Yesterday the AP reported that prosecutors in Nashville, Tennessee “made sterilization of women part of plea negotiations at least four times in the past five years.” The cases all seemed to involve mistreatment or neglect of children and some involved seriously mentally ill defendants.

The article makes it clear that these are just the known cases and that this suggests “the practice may not be as rare as people think and may happen more often outside the public view and without the blessing of the court.”

The article goes on to cite examples outside of Tennessee, including cases from West Virginia and Virginia where defendants agreed to reduced prison time in exchange for undergoing sterilization operations—in cases that did not always involve children (one was a simple possession with intent to distribute marijuana).

This is yet another example of the danger of the extreme power prosecutors have in the plea bargaining process. One wouldn’t think that in 2015 anyone would need to be told that the state forcing sterilization operations in exchange for better plea deals is a problem.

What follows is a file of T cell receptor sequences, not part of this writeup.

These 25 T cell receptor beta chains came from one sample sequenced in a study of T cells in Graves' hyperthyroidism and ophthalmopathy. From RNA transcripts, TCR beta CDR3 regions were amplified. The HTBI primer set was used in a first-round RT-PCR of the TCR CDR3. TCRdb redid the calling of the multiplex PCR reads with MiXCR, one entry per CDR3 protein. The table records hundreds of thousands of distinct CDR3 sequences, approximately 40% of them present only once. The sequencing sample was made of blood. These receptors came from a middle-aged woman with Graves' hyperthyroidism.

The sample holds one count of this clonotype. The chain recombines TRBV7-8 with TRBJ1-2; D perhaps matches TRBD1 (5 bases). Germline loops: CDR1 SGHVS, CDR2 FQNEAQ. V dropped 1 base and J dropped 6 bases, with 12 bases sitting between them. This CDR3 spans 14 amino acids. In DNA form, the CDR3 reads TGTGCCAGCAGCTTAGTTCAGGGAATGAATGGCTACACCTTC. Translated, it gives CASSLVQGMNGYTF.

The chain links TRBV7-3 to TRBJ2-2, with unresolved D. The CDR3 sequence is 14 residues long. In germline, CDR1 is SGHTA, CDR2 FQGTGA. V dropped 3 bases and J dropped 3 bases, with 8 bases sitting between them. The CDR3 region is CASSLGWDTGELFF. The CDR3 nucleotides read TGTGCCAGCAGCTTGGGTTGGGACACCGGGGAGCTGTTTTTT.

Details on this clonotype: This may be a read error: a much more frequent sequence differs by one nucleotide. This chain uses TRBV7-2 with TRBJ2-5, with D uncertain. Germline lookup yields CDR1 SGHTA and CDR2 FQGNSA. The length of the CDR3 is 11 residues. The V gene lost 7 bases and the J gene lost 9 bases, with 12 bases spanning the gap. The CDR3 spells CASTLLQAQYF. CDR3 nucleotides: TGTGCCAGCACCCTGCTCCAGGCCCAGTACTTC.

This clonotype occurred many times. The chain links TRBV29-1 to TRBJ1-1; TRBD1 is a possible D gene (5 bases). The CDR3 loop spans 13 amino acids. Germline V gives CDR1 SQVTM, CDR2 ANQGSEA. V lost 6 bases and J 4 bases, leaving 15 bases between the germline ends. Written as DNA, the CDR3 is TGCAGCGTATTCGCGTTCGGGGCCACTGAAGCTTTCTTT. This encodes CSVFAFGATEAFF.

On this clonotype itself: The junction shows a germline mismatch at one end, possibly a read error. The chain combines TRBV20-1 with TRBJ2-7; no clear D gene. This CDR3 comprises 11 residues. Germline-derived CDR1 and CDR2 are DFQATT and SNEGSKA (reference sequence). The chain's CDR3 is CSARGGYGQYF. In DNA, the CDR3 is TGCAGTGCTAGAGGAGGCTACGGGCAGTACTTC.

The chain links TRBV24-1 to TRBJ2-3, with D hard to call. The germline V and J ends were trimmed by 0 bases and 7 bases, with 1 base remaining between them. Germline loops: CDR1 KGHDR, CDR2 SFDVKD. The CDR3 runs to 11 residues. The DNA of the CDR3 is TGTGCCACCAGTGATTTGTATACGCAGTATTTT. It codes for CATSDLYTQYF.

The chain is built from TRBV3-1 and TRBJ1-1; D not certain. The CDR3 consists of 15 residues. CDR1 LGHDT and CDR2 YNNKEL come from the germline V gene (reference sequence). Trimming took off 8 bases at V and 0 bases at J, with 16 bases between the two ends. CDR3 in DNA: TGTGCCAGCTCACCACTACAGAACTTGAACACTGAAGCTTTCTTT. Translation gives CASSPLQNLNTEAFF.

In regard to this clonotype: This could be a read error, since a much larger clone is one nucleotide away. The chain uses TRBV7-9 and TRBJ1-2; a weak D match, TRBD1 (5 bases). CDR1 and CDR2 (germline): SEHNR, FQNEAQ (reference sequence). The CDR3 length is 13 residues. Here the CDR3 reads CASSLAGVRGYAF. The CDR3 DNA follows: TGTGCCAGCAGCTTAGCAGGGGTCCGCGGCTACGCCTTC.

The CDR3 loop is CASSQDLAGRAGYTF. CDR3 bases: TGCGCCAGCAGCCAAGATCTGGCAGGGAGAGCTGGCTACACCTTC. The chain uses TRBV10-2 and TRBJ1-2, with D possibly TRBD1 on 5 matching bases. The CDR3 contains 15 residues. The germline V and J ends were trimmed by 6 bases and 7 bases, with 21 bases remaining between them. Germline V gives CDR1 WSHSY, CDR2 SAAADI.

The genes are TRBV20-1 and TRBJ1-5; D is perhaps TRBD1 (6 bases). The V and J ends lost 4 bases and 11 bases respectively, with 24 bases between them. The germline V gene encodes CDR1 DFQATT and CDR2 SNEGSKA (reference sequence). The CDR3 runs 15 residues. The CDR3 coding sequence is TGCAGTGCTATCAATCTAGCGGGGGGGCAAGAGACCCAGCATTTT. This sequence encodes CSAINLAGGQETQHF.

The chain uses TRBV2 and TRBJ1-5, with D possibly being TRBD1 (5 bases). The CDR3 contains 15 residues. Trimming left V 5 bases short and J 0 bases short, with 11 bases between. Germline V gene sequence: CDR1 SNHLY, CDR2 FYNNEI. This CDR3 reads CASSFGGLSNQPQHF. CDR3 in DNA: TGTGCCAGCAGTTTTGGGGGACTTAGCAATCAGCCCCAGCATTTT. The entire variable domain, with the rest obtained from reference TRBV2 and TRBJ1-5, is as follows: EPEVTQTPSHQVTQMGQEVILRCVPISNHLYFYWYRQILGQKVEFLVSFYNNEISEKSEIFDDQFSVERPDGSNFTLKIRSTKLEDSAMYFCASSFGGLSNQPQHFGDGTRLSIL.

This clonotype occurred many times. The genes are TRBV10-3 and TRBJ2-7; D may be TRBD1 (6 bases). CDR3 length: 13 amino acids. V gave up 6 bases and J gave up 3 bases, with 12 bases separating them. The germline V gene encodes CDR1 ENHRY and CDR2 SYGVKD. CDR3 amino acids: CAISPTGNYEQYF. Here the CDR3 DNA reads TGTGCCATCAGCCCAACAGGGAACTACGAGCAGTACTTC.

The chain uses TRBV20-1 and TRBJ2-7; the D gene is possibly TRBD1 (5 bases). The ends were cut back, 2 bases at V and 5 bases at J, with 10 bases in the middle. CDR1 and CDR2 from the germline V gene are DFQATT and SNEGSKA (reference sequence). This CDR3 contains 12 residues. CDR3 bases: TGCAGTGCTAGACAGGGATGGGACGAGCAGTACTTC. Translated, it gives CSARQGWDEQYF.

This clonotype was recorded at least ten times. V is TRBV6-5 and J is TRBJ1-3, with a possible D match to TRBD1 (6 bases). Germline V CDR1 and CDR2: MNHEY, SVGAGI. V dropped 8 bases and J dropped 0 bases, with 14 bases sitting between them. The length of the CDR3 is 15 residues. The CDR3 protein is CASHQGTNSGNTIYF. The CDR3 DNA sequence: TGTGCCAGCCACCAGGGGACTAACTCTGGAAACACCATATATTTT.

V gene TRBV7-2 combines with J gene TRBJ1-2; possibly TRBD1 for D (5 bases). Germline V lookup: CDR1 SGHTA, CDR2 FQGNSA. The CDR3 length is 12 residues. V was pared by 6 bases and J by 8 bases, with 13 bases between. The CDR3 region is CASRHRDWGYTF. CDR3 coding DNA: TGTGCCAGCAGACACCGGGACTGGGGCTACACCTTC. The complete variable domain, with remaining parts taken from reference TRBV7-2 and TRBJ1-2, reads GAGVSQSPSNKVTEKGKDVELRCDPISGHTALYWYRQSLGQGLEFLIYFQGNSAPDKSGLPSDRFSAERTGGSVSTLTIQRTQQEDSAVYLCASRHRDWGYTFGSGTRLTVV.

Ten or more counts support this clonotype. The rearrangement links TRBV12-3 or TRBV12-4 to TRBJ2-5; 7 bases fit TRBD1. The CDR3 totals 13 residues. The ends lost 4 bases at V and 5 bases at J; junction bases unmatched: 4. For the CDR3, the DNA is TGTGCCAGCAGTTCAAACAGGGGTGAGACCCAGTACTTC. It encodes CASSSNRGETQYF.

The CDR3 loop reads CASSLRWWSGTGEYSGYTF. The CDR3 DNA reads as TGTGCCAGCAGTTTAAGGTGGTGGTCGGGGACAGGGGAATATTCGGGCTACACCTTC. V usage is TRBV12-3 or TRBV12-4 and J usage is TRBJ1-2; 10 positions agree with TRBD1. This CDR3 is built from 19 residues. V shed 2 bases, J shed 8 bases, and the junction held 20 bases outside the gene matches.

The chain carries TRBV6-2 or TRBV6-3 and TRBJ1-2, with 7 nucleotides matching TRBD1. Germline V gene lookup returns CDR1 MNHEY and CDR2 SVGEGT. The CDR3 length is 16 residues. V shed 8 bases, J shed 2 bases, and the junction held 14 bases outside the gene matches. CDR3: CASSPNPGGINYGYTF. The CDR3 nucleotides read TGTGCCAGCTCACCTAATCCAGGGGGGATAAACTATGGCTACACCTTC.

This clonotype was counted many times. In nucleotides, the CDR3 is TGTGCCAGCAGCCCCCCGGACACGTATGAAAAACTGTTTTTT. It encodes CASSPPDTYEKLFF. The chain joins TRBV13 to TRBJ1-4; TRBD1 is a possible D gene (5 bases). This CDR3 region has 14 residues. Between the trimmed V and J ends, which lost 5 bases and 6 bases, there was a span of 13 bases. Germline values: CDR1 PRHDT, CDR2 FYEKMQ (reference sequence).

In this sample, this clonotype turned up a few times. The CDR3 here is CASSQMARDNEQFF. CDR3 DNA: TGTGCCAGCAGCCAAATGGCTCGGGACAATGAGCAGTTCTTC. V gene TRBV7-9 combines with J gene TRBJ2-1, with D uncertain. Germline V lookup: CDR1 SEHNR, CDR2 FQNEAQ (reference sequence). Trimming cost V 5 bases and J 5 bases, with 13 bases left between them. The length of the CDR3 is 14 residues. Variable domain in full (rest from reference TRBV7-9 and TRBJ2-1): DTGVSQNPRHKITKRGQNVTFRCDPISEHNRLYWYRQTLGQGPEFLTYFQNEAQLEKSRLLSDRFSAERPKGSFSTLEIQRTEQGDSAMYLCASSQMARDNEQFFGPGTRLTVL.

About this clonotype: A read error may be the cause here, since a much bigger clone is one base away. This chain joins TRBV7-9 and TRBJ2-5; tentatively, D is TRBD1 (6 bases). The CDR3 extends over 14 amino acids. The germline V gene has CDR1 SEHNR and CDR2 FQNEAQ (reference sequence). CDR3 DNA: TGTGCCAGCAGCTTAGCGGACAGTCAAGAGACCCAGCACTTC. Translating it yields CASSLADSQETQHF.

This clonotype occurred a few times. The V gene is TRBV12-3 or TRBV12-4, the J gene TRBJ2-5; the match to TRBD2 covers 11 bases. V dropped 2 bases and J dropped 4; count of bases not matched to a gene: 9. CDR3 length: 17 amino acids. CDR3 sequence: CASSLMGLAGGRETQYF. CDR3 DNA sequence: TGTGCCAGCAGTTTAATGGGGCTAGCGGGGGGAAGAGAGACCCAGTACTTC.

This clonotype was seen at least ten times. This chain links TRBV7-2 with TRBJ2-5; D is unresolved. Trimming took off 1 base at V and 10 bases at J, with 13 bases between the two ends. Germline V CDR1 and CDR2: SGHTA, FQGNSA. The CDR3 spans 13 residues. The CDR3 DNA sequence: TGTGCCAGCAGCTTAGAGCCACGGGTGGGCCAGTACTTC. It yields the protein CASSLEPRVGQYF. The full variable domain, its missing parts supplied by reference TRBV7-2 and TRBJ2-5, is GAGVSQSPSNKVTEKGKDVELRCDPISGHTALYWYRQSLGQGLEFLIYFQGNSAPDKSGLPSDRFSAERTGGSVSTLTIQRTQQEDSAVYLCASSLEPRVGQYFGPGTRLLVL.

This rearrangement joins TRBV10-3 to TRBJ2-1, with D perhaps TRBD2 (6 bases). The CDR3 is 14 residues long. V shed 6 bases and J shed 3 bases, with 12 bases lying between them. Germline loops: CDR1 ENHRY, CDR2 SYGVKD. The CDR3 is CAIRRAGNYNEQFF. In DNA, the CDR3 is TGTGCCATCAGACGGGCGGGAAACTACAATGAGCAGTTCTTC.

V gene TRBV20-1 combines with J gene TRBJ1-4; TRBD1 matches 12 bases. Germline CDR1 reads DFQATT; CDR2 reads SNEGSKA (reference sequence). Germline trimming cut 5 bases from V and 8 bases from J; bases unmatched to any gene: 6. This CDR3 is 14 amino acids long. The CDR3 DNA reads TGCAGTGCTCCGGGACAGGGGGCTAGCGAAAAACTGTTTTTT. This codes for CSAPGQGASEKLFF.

As the public defender in one of the cases, Mary-Kathryn Harcombe noted, “Any time a woman is given a choice between prison and this surgery, that is inherently coercive…” I would also add it is disgraceful and contrary to the prosecutorial ethical duty to seek justice.

Hat tip to Sentencing Law and Policy for posting this story.

Cyntha Alkon is an Associate Professor of Law at Texas A&M University School of Law. Prior to joining academia, she was a criminal defense lawyer and worked in rule of law development in Eastern Europe and Central Asia focusing on criminal justice reform issues. She is a contributor of ADR Prof Blog.